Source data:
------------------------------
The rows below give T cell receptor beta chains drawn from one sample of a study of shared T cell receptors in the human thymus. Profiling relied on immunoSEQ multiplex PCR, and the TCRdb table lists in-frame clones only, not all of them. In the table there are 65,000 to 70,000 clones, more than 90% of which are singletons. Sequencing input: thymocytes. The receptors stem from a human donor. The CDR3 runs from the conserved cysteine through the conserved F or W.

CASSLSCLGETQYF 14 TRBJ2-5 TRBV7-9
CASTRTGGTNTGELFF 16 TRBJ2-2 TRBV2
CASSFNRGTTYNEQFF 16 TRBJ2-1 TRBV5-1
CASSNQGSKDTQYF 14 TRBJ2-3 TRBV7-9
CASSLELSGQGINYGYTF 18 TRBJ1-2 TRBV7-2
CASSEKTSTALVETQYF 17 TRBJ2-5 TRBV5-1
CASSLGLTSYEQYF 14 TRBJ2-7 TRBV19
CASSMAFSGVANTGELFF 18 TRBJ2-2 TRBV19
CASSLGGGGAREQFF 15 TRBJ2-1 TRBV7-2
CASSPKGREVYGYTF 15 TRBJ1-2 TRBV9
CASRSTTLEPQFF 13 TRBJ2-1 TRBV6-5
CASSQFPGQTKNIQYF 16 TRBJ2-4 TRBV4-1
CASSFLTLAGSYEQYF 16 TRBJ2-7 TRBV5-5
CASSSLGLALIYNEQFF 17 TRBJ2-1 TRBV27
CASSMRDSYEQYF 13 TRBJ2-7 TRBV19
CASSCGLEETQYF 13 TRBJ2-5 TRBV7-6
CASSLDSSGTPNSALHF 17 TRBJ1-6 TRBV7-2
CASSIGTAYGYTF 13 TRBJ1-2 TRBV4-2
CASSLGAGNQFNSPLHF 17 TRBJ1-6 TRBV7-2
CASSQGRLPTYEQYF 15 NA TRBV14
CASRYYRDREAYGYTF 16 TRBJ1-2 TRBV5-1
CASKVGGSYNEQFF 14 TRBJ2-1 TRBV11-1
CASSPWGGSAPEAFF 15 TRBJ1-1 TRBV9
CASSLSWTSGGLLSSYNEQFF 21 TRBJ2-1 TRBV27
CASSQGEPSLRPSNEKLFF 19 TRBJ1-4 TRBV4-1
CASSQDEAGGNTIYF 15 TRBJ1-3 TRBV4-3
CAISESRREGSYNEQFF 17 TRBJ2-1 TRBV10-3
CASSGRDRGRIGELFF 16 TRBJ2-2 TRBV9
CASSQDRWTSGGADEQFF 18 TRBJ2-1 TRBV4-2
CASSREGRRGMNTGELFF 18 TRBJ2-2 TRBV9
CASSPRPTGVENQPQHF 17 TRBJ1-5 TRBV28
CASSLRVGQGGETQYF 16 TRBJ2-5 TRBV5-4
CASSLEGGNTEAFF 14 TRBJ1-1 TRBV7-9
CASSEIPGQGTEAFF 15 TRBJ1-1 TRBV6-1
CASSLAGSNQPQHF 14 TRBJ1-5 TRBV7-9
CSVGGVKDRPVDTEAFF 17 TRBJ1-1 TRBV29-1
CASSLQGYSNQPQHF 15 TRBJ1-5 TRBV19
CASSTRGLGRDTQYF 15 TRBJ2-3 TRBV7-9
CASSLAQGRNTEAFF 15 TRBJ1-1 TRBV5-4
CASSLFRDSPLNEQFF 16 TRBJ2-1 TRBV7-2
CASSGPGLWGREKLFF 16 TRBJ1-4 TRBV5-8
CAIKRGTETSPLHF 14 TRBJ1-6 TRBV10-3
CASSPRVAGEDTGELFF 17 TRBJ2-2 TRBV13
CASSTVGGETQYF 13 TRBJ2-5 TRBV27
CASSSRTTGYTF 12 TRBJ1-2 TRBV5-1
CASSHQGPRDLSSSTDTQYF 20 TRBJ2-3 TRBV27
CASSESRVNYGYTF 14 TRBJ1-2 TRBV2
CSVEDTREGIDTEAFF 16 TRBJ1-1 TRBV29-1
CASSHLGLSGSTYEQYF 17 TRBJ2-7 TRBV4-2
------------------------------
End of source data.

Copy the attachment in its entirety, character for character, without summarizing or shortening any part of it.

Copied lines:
The rows below give T cell receptor beta chains drawn from one sample of a study of shared T cell receptors in the human thymus. Profiling relied on immunoSEQ multiplex PCR, and the TCRdb table lists in-frame clones only, not all of them. In the table there are 65,000 to 70,000 clones, more than 90% of which are singletons. Sequencing input: thymocytes. The receptors stem from a human donor. The CDR3 runs from the conserved cysteine through the conserved F or W.

CASSLSCLGETQYF 14 TRBJ2-5 TRBV7-9
CASTRTGGTNTGELFF 16 TRBJ2-2 TRBV2
CASSFNRGTTYNEQFF 16 TRBJ2-1 TRBV5-1
CASSNQGSKDTQYF 14 TRBJ2-3 TRBV7-9
CASSLELSGQGINYGYTF 18 TRBJ1-2 TRBV7-2
CASSEKTSTALVETQYF 17 TRBJ2-5 TRBV5-1
CASSLGLTSYEQYF 14 TRBJ2-7 TRBV19
CASSMAFSGVANTGELFF 18 TRBJ2-2 TRBV19
CASSLGGGGAREQFF 15 TRBJ2-1 TRBV7-2
CASSPKGREVYGYTF 15 TRBJ1-2 TRBV9
CASRSTTLEPQFF 13 TRBJ2-1 TRBV6-5
CASSQFPGQTKNIQYF 16 TRBJ2-4 TRBV4-1
CASSFLTLAGSYEQYF 16 TRBJ2-7 TRBV5-5
CASSSLGLALIYNEQFF 17 TRBJ2-1 TRBV27
CASSMRDSYEQYF 13 TRBJ2-7 TRBV19
CASSCGLEETQYF 13 TRBJ2-5 TRBV7-6
CASSLDSSGTPNSALHF 17 TRBJ1-6 TRBV7-2
CASSIGTAYGYTF 13 TRBJ1-2 TRBV4-2
CASSLGAGNQFNSPLHF 17 TRBJ1-6 TRBV7-2
CASSQGRLPTYEQYF 15 NA TRBV14
CASRYYRDREAYGYTF 16 TRBJ1-2 TRBV5-1
CASKVGGSYNEQFF 14 TRBJ2-1 TRBV11-1
CASSPWGGSAPEAFF 15 TRBJ1-1 TRBV9
CASSLSWTSGGLLSSYNEQFF 21 TRBJ2-1 TRBV27
CASSQGEPSLRPSNEKLFF 19 TRBJ1-4 TRBV4-1
CASSQDEAGGNTIYF 15 TRBJ1-3 TRBV4-3
CAISESRREGSYNEQFF 17 TRBJ2-1 TRBV10-3
CASSGRDRGRIGELFF 16 TRBJ2-2 TRBV9
CASSQDRWTSGGADEQFF 18 TRBJ2-1 TRBV4-2
CASSREGRRGMNTGELFF 18 TRBJ2-2 TRBV9
CASSPRPTGVENQPQHF 17 TRBJ1-5 TRBV28
CASSLRVGQGGETQYF 16 TRBJ2-5 TRBV5-4
CASSLEGGNTEAFF 14 TRBJ1-1 TRBV7-9
CASSEIPGQGTEAFF 15 TRBJ1-1 TRBV6-1
CASSLAGSNQPQHF 14 TRBJ1-5 TRBV7-9
CSVGGVKDRPVDTEAFF 17 TRBJ1-1 TRBV29-1
CASSLQGYSNQPQHF 15 TRBJ1-5 TRBV19
CASSTRGLGRDTQYF 15 TRBJ2-3 TRBV7-9
CASSLAQGRNTEAFF 15 TRBJ1-1 TRBV5-4
CASSLFRDSPLNEQFF 16 TRBJ2-1 TRBV7-2
CASSGPGLWGREKLFF 16 TRBJ1-4 TRBV5-8
CAIKRGTETSPLHF 14 TRBJ1-6 TRBV10-3
CASSPRVAGEDTGELFF 17 TRBJ2-2 TRBV13
CASSTVGGETQYF 13 TRBJ2-5 TRBV27
CASSSRTTGYTF 12 TRBJ1-2 TRBV5-1
CASSHQGPRDLSSSTDTQYF 20 TRBJ2-3 TRBV27
CASSESRVNYGYTF 14 TRBJ1-2 TRBV2
CSVEDTREGIDTEAFF 16 TRBJ1-1 TRBV29-1
CASSHLGLSGSTYEQYF 17 TRBJ2-7 TRBV4-2